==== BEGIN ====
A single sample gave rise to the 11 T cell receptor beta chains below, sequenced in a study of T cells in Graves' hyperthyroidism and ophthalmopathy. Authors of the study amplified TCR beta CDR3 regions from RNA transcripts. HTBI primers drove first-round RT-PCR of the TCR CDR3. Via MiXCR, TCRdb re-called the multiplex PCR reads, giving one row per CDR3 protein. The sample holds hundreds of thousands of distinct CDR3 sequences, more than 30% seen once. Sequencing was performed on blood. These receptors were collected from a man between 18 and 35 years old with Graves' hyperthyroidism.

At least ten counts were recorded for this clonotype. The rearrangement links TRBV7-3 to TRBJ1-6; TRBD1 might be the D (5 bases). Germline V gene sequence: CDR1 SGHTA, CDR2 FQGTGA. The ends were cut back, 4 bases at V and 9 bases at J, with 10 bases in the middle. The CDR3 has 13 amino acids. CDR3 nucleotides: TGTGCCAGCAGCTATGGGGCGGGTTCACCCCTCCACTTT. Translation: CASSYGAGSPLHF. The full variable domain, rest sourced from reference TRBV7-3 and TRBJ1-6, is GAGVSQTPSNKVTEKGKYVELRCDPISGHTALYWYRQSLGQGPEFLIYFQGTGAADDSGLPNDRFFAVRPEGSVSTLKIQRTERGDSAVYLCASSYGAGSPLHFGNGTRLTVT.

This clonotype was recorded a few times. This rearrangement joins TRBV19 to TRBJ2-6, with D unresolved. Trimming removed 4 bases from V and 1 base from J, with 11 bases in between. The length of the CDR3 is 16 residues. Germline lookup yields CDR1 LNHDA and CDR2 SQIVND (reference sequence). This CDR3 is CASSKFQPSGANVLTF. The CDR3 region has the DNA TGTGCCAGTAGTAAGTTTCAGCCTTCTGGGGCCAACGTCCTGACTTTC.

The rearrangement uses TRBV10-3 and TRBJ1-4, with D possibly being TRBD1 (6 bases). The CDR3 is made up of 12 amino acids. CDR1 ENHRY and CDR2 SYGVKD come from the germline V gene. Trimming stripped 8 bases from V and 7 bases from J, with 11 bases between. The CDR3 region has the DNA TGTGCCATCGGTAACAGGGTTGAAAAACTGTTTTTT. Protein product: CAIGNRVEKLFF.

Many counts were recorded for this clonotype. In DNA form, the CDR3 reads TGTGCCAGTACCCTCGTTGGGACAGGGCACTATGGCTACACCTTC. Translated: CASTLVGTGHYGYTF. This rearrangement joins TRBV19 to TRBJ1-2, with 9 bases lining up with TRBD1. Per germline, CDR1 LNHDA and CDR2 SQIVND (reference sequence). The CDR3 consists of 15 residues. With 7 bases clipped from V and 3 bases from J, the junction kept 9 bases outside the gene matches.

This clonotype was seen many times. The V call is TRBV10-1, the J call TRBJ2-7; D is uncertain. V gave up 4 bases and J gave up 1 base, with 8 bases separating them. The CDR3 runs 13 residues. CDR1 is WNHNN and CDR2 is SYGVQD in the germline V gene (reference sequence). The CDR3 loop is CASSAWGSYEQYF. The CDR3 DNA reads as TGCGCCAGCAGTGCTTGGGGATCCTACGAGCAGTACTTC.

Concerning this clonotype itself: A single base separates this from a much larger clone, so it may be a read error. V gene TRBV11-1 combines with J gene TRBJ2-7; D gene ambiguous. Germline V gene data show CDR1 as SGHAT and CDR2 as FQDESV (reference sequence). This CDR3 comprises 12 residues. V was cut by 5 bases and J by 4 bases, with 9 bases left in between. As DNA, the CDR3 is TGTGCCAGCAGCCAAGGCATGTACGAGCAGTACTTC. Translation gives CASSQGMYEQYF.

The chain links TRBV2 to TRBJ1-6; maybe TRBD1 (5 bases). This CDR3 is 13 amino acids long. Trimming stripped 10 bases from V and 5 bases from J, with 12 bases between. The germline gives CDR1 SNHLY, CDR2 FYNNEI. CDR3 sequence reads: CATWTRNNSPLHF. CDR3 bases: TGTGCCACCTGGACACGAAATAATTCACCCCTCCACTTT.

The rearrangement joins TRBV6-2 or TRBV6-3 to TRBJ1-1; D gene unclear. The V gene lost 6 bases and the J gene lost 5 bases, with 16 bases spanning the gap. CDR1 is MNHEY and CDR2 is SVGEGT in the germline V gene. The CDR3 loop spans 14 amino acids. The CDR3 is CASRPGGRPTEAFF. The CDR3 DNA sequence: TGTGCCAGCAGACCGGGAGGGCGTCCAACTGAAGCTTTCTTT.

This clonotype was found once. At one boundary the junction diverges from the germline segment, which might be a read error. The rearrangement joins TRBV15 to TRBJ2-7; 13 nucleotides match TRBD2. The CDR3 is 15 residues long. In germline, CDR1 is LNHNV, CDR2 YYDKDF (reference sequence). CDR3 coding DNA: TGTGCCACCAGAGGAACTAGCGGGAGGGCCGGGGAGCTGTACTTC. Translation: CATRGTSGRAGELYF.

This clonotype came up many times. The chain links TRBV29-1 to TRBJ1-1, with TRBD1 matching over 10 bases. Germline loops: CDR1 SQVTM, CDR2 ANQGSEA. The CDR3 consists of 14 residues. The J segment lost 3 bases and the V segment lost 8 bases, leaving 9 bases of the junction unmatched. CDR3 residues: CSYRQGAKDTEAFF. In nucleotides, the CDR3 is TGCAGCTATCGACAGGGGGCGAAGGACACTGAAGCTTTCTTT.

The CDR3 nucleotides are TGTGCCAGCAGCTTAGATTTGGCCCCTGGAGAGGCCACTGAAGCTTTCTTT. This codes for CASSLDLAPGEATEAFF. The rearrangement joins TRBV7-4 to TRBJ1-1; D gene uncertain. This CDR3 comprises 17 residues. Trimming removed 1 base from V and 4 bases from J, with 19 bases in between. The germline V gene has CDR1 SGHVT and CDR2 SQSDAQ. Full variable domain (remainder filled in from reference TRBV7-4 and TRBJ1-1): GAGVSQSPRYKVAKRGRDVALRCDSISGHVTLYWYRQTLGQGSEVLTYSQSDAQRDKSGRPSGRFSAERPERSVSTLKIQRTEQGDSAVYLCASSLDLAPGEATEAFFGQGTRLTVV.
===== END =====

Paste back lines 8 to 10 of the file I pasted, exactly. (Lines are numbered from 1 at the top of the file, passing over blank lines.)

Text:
The chain links TRBV2 to TRBJ1-6; maybe TRBD1 (5 bases). This CDR3 is 13 amino acids long. Trimming stripped 10 bases from V and 5 bases from J, with 12 bases between. The germline gives CDR1 SNHLY, CDR2 FYNNEI. CDR3 sequence reads: CATWTRNNSPLHF. CDR3 bases: TGTGCCACCTGGACACGAAATAATTCACCCCTCCACTTT.

The rearrangement joins TRBV6-2 or TRBV6-3 to TRBJ1-1; D gene unclear. The V gene lost 6 bases and the J gene lost 5 bases, with 16 bases spanning the gap. CDR1 is MNHEY and CDR2 is SVGEGT in the germline V gene. The CDR3 loop spans 14 amino acids. The CDR3 is CASRPGGRPTEAFF. The CDR3 DNA sequence: TGTGCCAGCAGACCGGGAGGGCGTCCAACTGAAGCTTTCTTT.

This clonotype was found once. At one boundary the junction diverges from the germline segment, which might be a read error. The rearrangement joins TRBV15 to TRBJ2-7; 13 nucleotides match TRBD2. The CDR3 is 15 residues long. In germline, CDR1 is LNHNV, CDR2 YYDKDF (reference sequence). CDR3 coding DNA: TGTGCCACCAGAGGAACTAGCGGGAGGGCCGGGGAGCTGTACTTC. Translation: CATRGTSGRAGELYF.